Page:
The San Francisco-based firm is circulating information to investors now and expects to close the fund in the first quarter, according to a presentation obtained by Bloomberg News. As much as 70 percent of the fund will go toward new investments, with the rest dedicated to additional rounds.
Thiel, a co-founder of PayPal, started Founders Fund in 2005 shortly after writing the first check to Facebook. The firm has since raised $1.15 billion and backed companies including Elon Musk’s Space Exploration Technologies Corp., software maker Palantir Technologies Inc. and business software maker Yammer Inc., which Microsoft Corp. (MSFT) bought in 2012 for $1.2 billion.
Thiel’s investment team includes other PayPal co-founders Ken Howery and Luke Nosek and former Google Inc. executive Brian Singerman.
The venture industry is coming off a big year, highlighted by the initial public offering of Twitter Inc. (TWTR), which is now valued at over $35 billion. At least 10 venture firms generated $1 billion or more from IPOs and acquisitions in 2013, after a decade during which the industry trailed the stock market.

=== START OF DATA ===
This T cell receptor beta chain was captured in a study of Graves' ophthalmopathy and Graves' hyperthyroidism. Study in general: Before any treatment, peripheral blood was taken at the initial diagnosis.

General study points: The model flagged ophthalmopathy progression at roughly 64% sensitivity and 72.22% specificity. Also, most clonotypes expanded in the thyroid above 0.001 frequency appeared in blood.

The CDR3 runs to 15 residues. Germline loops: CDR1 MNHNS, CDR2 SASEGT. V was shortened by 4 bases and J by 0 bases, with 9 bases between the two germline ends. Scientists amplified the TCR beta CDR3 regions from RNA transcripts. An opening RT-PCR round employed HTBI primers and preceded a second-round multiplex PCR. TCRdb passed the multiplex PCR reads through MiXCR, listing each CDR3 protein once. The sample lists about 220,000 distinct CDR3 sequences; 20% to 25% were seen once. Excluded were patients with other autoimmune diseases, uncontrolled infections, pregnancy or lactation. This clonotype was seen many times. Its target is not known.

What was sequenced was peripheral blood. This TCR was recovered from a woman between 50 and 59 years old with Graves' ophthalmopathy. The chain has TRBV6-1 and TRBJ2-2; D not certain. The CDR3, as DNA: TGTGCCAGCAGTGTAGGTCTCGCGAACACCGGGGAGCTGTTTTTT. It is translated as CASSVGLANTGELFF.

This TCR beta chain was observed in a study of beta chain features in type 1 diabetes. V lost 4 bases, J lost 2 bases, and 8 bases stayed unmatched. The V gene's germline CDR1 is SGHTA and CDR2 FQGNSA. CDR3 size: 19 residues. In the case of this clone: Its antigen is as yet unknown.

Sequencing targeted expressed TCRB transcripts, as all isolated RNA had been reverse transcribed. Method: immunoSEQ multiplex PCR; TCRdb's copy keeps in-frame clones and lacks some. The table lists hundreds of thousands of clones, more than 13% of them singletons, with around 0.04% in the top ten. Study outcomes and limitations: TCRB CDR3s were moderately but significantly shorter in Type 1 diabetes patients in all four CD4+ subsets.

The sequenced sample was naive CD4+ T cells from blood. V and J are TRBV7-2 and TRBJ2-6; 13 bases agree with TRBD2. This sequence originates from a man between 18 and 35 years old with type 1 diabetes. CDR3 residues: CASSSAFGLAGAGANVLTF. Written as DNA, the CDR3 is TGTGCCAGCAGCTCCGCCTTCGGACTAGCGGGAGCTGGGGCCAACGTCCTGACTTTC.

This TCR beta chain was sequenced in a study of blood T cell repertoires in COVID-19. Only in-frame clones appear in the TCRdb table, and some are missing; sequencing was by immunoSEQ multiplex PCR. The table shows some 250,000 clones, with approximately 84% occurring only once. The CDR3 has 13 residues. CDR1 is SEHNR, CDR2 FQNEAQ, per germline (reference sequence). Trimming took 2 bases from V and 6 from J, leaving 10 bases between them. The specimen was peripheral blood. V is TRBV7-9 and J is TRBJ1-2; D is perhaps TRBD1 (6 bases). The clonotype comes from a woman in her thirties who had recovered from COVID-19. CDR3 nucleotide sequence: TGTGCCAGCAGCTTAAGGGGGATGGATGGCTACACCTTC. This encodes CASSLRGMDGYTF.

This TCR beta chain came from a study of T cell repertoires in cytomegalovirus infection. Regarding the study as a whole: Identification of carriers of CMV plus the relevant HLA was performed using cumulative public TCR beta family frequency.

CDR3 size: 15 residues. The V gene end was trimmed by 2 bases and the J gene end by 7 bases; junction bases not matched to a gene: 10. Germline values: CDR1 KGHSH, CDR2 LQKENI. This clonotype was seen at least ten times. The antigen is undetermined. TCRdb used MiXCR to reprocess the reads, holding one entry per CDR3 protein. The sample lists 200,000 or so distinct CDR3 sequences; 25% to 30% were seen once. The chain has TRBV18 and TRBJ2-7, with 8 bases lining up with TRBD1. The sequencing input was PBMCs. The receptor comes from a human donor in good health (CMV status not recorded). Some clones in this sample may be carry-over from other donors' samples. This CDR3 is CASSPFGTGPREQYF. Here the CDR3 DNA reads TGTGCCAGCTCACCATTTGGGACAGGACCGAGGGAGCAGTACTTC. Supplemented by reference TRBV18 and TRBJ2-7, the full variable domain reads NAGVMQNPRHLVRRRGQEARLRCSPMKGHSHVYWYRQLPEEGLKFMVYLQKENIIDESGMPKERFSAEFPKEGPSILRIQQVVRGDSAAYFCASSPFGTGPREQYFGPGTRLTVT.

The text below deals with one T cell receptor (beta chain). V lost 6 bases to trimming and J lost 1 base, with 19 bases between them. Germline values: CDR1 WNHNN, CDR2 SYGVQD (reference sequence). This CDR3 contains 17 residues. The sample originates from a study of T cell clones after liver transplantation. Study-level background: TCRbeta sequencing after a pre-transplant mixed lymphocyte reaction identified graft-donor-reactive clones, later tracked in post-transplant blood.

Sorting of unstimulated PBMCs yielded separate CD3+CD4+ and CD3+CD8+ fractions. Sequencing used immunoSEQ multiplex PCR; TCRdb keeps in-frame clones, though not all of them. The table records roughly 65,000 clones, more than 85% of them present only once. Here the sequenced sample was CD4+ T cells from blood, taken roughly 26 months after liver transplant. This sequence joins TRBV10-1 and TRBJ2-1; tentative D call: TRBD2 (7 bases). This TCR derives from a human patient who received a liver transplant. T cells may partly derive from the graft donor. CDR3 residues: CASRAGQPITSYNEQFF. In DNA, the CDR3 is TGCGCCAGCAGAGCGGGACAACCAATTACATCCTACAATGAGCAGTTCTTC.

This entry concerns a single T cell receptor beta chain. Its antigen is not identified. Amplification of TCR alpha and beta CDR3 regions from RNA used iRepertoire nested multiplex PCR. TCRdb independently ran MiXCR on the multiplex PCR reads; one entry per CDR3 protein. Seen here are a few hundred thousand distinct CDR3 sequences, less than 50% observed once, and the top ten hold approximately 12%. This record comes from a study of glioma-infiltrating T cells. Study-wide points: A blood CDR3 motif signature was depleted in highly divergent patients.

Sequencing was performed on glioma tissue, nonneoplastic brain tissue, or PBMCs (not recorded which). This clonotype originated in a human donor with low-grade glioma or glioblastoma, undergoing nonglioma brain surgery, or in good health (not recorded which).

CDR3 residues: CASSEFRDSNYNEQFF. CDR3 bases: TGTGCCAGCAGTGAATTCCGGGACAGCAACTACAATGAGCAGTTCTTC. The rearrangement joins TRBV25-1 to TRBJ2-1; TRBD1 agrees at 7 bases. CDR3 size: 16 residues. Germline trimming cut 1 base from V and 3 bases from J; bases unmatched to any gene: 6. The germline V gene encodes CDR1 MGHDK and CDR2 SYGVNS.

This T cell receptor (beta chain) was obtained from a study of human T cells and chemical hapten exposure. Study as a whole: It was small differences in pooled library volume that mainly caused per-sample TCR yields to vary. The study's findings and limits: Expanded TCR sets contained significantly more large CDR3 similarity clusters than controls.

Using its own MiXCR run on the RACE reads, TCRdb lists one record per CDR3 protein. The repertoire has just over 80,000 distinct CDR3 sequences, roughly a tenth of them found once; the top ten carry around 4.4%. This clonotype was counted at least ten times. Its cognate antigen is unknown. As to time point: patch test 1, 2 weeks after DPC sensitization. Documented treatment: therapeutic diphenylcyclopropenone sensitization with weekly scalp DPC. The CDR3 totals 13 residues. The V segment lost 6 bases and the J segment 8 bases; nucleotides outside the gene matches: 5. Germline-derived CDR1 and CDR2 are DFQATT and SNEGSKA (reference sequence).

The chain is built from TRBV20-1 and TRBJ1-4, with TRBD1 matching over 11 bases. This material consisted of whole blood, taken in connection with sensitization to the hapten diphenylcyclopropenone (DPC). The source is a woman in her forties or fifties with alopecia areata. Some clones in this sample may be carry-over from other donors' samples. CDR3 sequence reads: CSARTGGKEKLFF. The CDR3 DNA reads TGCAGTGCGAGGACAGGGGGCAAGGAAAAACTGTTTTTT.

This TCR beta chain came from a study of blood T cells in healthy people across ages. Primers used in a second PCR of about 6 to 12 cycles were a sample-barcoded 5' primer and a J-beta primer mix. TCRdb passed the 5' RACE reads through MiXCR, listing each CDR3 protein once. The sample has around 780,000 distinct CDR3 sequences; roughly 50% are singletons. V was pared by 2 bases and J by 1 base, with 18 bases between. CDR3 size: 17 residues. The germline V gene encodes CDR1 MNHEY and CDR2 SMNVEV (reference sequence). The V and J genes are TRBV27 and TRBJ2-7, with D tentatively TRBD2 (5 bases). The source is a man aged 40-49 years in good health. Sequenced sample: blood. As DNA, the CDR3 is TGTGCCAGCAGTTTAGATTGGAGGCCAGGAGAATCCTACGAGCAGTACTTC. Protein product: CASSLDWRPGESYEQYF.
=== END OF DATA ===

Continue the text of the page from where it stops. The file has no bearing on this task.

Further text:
Founders Fund will take a 2.5 percent management fee on the new fund and keep 20 percent of the profits from investments, according to the presentation. The firm raised its fourth fund in late 2011, when it brought in $625 million to invest in areas such as aerospace, robotics, education and artificial intelligence.
Thiel, 46, remains on the Facebook board even though he sold almost all his shares. Thiel made more than $1 billion from his early bet on Facebook and unloaded more than 80 percent of his pre-IPO stake within three months after the May 2012 offering.
Susan MacTavish Best, a spokeswoman for Founders Fund, didn’t respond to requests for comment.